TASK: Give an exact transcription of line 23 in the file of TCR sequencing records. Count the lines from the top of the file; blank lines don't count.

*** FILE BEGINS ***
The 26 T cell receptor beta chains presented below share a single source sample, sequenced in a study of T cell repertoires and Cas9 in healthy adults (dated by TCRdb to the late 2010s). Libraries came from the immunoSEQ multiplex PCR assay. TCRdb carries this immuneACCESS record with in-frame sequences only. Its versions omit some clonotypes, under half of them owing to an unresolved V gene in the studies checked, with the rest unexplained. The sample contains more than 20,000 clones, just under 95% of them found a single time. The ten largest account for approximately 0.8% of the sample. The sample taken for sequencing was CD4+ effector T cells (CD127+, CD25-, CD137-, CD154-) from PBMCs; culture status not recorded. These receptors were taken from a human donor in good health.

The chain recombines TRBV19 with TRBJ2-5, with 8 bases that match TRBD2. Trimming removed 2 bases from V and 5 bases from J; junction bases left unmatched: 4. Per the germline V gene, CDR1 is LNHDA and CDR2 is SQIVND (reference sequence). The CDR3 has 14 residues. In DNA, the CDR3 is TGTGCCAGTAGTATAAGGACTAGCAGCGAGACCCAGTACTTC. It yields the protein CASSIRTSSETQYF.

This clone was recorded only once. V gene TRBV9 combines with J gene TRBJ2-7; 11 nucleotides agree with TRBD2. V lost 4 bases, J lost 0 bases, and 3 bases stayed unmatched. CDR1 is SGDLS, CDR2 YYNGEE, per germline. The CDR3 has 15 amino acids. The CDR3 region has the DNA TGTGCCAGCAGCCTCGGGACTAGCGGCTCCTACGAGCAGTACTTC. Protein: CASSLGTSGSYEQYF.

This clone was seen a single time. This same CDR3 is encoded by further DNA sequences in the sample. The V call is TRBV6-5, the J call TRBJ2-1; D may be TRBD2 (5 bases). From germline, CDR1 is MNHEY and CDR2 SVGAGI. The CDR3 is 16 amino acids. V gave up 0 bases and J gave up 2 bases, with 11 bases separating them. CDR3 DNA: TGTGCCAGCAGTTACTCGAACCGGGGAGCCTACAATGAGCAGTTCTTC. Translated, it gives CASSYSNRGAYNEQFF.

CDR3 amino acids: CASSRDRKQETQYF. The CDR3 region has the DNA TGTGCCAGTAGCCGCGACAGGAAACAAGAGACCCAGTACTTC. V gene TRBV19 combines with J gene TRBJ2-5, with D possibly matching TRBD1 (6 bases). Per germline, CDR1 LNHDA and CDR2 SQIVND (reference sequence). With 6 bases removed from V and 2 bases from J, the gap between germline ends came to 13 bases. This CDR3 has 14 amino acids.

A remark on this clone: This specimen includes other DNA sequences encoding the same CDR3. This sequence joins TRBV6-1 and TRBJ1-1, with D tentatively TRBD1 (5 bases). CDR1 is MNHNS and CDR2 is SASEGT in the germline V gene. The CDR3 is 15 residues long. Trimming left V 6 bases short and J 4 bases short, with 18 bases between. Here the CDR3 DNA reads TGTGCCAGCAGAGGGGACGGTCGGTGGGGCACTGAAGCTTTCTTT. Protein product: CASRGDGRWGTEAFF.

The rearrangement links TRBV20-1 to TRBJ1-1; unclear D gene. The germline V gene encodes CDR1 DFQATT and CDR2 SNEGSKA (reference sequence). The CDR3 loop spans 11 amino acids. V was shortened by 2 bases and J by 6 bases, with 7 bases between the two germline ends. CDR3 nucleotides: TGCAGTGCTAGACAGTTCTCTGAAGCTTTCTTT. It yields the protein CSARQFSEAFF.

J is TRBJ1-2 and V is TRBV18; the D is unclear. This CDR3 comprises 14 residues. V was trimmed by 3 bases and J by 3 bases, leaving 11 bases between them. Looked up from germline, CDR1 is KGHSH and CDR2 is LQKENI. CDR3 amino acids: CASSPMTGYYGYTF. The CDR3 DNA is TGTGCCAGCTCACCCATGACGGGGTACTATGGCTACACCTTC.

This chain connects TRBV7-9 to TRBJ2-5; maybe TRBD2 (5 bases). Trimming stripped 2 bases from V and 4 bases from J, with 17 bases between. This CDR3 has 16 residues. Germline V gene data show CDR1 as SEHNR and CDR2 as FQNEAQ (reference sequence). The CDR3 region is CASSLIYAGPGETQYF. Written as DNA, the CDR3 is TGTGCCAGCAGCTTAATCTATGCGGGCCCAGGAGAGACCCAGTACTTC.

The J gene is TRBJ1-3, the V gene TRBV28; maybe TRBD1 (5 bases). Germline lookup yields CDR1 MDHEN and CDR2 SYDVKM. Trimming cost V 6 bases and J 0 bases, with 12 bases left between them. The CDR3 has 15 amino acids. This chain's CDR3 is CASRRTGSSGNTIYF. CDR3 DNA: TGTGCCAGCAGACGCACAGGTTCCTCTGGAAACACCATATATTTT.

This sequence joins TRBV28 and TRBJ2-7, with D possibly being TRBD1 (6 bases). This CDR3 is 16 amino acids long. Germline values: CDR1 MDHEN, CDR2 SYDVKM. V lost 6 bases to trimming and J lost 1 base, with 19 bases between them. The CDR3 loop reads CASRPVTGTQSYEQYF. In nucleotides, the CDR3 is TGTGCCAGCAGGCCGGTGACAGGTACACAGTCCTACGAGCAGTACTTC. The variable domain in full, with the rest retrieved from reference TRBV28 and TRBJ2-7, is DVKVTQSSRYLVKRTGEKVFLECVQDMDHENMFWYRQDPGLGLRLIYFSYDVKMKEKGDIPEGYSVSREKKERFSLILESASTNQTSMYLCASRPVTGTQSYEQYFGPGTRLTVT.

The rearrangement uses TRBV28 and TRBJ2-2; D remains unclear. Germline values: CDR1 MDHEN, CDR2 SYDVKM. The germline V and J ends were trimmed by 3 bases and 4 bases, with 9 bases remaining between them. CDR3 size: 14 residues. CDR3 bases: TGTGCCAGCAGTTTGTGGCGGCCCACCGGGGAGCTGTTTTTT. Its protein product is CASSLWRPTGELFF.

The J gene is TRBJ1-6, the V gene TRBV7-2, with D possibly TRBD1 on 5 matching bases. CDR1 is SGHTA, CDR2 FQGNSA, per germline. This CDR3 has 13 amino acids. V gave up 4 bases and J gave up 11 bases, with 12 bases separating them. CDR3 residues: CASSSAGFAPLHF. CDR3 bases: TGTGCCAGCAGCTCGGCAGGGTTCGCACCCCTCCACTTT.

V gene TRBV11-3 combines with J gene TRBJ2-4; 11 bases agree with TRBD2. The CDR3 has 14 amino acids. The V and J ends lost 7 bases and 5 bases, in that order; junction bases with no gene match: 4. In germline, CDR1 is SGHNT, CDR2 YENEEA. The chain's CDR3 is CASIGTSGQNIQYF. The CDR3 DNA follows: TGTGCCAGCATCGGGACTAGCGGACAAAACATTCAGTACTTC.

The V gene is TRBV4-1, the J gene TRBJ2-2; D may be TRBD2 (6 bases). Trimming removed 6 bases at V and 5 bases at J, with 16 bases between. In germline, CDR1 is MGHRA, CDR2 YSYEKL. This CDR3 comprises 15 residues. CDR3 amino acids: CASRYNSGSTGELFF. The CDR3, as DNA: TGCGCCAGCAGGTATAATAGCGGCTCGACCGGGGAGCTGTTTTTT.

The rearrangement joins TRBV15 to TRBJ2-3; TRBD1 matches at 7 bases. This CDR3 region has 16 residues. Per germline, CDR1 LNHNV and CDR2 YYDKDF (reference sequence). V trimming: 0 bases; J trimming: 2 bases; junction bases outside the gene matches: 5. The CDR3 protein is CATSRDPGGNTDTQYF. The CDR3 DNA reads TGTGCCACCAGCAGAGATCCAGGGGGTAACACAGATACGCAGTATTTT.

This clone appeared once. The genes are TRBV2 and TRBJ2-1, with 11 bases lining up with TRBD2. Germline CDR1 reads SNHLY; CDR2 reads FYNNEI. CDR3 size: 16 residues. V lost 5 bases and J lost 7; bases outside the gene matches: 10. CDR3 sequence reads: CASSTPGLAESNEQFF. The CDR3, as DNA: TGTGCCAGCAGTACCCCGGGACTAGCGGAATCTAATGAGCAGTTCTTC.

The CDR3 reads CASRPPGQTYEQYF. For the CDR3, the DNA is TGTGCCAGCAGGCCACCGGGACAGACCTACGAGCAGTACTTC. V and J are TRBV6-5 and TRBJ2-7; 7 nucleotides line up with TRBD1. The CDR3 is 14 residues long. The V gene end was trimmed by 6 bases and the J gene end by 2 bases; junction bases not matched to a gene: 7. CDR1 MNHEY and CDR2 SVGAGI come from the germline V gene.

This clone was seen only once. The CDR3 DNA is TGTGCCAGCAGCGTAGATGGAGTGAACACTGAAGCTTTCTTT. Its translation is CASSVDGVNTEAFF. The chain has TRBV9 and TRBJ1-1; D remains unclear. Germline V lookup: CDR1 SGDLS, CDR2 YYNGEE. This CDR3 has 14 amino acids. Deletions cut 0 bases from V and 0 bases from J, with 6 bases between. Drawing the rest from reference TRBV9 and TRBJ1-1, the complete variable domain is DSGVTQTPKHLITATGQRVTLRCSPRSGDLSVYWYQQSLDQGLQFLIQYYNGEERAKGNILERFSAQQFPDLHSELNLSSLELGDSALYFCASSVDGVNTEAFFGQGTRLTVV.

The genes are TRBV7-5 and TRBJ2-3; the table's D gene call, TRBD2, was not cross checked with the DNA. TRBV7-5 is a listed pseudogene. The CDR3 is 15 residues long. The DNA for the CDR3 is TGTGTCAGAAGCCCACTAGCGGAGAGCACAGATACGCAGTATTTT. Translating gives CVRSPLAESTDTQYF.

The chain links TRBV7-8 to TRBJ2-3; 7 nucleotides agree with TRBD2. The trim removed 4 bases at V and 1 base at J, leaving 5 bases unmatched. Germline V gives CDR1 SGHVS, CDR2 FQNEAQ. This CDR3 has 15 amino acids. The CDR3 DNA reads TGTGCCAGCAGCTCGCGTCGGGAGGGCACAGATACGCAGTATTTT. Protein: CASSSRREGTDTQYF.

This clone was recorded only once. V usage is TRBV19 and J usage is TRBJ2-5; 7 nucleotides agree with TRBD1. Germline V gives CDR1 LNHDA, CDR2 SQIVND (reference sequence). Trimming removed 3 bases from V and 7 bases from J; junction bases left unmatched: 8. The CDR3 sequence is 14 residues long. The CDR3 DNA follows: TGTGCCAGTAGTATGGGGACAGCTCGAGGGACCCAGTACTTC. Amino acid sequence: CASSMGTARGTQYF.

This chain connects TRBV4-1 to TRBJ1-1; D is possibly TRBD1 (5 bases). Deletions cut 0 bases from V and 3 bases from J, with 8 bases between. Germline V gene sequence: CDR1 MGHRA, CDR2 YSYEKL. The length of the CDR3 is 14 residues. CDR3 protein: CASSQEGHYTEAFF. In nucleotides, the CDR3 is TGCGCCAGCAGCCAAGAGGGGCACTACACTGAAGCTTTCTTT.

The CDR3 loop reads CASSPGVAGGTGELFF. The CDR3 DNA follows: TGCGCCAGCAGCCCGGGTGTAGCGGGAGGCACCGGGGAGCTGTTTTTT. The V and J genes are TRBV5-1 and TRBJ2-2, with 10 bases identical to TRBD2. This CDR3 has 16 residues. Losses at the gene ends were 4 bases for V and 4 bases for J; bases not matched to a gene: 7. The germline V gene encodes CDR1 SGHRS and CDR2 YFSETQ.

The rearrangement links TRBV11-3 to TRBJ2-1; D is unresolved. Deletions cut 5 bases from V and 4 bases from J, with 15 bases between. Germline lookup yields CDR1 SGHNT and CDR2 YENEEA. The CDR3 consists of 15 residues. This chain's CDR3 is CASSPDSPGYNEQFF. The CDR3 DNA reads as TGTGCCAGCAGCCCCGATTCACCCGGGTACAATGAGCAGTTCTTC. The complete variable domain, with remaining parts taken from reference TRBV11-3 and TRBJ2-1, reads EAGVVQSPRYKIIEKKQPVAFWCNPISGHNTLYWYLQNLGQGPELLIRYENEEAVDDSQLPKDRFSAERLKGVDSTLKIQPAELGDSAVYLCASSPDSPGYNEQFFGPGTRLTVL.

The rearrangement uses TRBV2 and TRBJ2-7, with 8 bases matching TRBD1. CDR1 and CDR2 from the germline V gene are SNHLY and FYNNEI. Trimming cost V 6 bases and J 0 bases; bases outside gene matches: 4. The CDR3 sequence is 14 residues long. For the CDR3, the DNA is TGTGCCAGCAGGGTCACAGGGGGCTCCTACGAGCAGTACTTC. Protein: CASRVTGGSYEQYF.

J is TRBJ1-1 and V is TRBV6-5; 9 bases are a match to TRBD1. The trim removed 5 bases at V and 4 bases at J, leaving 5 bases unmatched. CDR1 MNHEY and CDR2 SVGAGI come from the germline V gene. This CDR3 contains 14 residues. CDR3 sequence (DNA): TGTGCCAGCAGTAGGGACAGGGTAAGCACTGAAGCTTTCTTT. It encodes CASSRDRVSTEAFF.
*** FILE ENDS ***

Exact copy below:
This chain connects TRBV4-1 to TRBJ1-1; D is possibly TRBD1 (5 bases). Deletions cut 0 bases from V and 3 bases from J, with 8 bases between. Germline V gene sequence: CDR1 MGHRA, CDR2 YSYEKL. The length of the CDR3 is 14 residues. CDR3 protein: CASSQEGHYTEAFF. In nucleotides, the CDR3 is TGCGCCAGCAGCCAAGAGGGGCACTACACTGAAGCTTTCTTT.